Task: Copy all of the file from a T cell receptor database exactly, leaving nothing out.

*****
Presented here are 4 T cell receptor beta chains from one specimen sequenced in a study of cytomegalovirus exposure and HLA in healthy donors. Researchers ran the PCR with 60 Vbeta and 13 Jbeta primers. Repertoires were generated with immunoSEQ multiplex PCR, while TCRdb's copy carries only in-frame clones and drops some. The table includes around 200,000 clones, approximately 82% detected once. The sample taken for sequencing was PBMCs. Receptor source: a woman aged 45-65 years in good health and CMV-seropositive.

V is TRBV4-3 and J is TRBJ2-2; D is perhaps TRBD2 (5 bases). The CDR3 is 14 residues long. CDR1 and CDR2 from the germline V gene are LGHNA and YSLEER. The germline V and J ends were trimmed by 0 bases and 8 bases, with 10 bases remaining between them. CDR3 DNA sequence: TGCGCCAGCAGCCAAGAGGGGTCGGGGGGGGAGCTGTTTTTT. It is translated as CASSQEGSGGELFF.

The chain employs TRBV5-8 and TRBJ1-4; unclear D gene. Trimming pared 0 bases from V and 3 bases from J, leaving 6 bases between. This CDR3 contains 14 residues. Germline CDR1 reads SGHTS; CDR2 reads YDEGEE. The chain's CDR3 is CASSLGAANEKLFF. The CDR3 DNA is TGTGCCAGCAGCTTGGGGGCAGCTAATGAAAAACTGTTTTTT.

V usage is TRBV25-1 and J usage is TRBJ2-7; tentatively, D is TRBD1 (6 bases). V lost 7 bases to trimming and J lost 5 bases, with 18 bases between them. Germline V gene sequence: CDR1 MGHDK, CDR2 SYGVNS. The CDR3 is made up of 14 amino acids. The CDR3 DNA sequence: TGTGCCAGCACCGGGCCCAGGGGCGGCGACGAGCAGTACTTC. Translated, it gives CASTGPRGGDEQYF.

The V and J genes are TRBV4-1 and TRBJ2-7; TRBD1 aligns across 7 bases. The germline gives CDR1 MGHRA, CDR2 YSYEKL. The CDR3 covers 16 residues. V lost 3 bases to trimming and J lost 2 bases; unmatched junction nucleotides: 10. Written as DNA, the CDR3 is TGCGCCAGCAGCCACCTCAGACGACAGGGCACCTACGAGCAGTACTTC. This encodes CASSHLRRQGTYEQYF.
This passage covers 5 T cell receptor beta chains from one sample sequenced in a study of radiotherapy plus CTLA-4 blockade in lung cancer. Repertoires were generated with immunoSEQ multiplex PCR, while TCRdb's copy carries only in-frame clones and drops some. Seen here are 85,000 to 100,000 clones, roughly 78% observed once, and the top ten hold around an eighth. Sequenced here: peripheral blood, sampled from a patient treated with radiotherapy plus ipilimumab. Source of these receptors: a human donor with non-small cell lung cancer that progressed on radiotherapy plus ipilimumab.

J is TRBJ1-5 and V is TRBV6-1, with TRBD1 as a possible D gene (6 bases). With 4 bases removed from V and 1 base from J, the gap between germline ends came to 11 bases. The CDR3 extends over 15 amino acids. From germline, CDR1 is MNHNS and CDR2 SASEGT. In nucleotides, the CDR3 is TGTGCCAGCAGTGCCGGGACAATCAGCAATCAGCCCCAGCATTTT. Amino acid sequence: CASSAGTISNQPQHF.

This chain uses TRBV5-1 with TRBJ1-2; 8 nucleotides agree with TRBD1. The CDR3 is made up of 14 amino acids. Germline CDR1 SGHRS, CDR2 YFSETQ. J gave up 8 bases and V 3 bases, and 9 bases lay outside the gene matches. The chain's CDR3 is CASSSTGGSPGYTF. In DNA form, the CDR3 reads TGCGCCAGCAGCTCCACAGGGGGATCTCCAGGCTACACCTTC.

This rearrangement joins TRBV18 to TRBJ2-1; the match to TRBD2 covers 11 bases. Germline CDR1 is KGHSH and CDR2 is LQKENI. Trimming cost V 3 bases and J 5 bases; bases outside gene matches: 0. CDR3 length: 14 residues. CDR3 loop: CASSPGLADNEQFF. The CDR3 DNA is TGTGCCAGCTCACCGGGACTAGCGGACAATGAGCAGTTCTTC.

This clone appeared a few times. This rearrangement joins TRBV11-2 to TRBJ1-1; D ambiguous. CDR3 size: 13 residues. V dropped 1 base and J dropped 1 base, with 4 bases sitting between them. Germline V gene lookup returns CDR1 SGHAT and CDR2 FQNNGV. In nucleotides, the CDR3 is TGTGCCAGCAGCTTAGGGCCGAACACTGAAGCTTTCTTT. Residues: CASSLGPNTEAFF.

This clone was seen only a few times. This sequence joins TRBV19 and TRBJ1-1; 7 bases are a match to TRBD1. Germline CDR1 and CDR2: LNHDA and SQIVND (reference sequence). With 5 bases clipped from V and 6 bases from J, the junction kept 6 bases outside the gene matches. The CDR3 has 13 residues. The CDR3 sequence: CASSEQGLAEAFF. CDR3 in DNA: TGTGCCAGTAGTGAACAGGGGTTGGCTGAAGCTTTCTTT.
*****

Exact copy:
Presented here are 4 T cell receptor beta chains from one specimen sequenced in a study of cytomegalovirus exposure and HLA in healthy donors. Researchers ran the PCR with 60 Vbeta and 13 Jbeta primers. Repertoires were generated with immunoSEQ multiplex PCR, while TCRdb's copy carries only in-frame clones and drops some. The table includes around 200,000 clones, approximately 82% detected once. The sample taken for sequencing was PBMCs. Receptor source: a woman aged 45-65 years in good health and CMV-seropositive.

V is TRBV4-3 and J is TRBJ2-2; D is perhaps TRBD2 (5 bases). The CDR3 is 14 residues long. CDR1 and CDR2 from the germline V gene are LGHNA and YSLEER. The germline V and J ends were trimmed by 0 bases and 8 bases, with 10 bases remaining between them. CDR3 DNA sequence: TGCGCCAGCAGCCAAGAGGGGTCGGGGGGGGAGCTGTTTTTT. It is translated as CASSQEGSGGELFF.

The chain employs TRBV5-8 and TRBJ1-4; unclear D gene. Trimming pared 0 bases from V and 3 bases from J, leaving 6 bases between. This CDR3 contains 14 residues. Germline CDR1 reads SGHTS; CDR2 reads YDEGEE. The chain's CDR3 is CASSLGAANEKLFF. The CDR3 DNA is TGTGCCAGCAGCTTGGGGGCAGCTAATGAAAAACTGTTTTTT.

V usage is TRBV25-1 and J usage is TRBJ2-7; tentatively, D is TRBD1 (6 bases). V lost 7 bases to trimming and J lost 5 bases, with 18 bases between them. Germline V gene sequence: CDR1 MGHDK, CDR2 SYGVNS. The CDR3 is made up of 14 amino acids. The CDR3 DNA sequence: TGTGCCAGCACCGGGCCCAGGGGCGGCGACGAGCAGTACTTC. Translated, it gives CASTGPRGGDEQYF.

The V and J genes are TRBV4-1 and TRBJ2-7; TRBD1 aligns across 7 bases. The germline gives CDR1 MGHRA, CDR2 YSYEKL. The CDR3 covers 16 residues. V lost 3 bases to trimming and J lost 2 bases; unmatched junction nucleotides: 10. Written as DNA, the CDR3 is TGCGCCAGCAGCCACCTCAGACGACAGGGCACCTACGAGCAGTACTTC. This encodes CASSHLRRQGTYEQYF.
This passage covers 5 T cell receptor beta chains from one sample sequenced in a study of radiotherapy plus CTLA-4 blockade in lung cancer. Repertoires were generated with immunoSEQ multiplex PCR, while TCRdb's copy carries only in-frame clones and drops some. Seen here are 85,000 to 100,000 clones, roughly 78% observed once, and the top ten hold around an eighth. Sequenced here: peripheral blood, sampled from a patient treated with radiotherapy plus ipilimumab. Source of these receptors: a human donor with non-small cell lung cancer that progressed on radiotherapy plus ipilimumab.

J is TRBJ1-5 and V is TRBV6-1, with TRBD1 as a possible D gene (6 bases). With 4 bases removed from V and 1 base from J, the gap between germline ends came to 11 bases. The CDR3 extends over 15 amino acids. From germline, CDR1 is MNHNS and CDR2 SASEGT. In nucleotides, the CDR3 is TGTGCCAGCAGTGCCGGGACAATCAGCAATCAGCCCCAGCATTTT. Amino acid sequence: CASSAGTISNQPQHF.

This chain uses TRBV5-1 with TRBJ1-2; 8 nucleotides agree with TRBD1. The CDR3 is made up of 14 amino acids. Germline CDR1 SGHRS, CDR2 YFSETQ. J gave up 8 bases and V 3 bases, and 9 bases lay outside the gene matches. The chain's CDR3 is CASSSTGGSPGYTF. In DNA form, the CDR3 reads TGCGCCAGCAGCTCCACAGGGGGATCTCCAGGCTACACCTTC.

This rearrangement joins TRBV18 to TRBJ2-1; the match to TRBD2 covers 11 bases. Germline CDR1 is KGHSH and CDR2 is LQKENI. Trimming cost V 3 bases and J 5 bases; bases outside gene matches: 0. CDR3 length: 14 residues. CDR3 loop: CASSPGLADNEQFF. The CDR3 DNA is TGTGCCAGCTCACCGGGACTAGCGGACAATGAGCAGTTCTTC.

This clone appeared a few times. This rearrangement joins TRBV11-2 to TRBJ1-1; D ambiguous. CDR3 size: 13 residues. V dropped 1 base and J dropped 1 base, with 4 bases sitting between them. Germline V gene lookup returns CDR1 SGHAT and CDR2 FQNNGV. In nucleotides, the CDR3 is TGTGCCAGCAGCTTAGGGCCGAACACTGAAGCTTTCTTT. Residues: CASSLGPNTEAFF.

This clone was seen only a few times. This sequence joins TRBV19 and TRBJ1-1; 7 bases are a match to TRBD1. Germline CDR1 and CDR2: LNHDA and SQIVND (reference sequence). With 5 bases clipped from V and 6 bases from J, the junction kept 6 bases outside the gene matches. The CDR3 has 13 residues. The CDR3 sequence: CASSEQGLAEAFF. CDR3 in DNA: TGTGCCAGTAGTGAACAGGGGTTGGCTGAAGCTTTCTTT.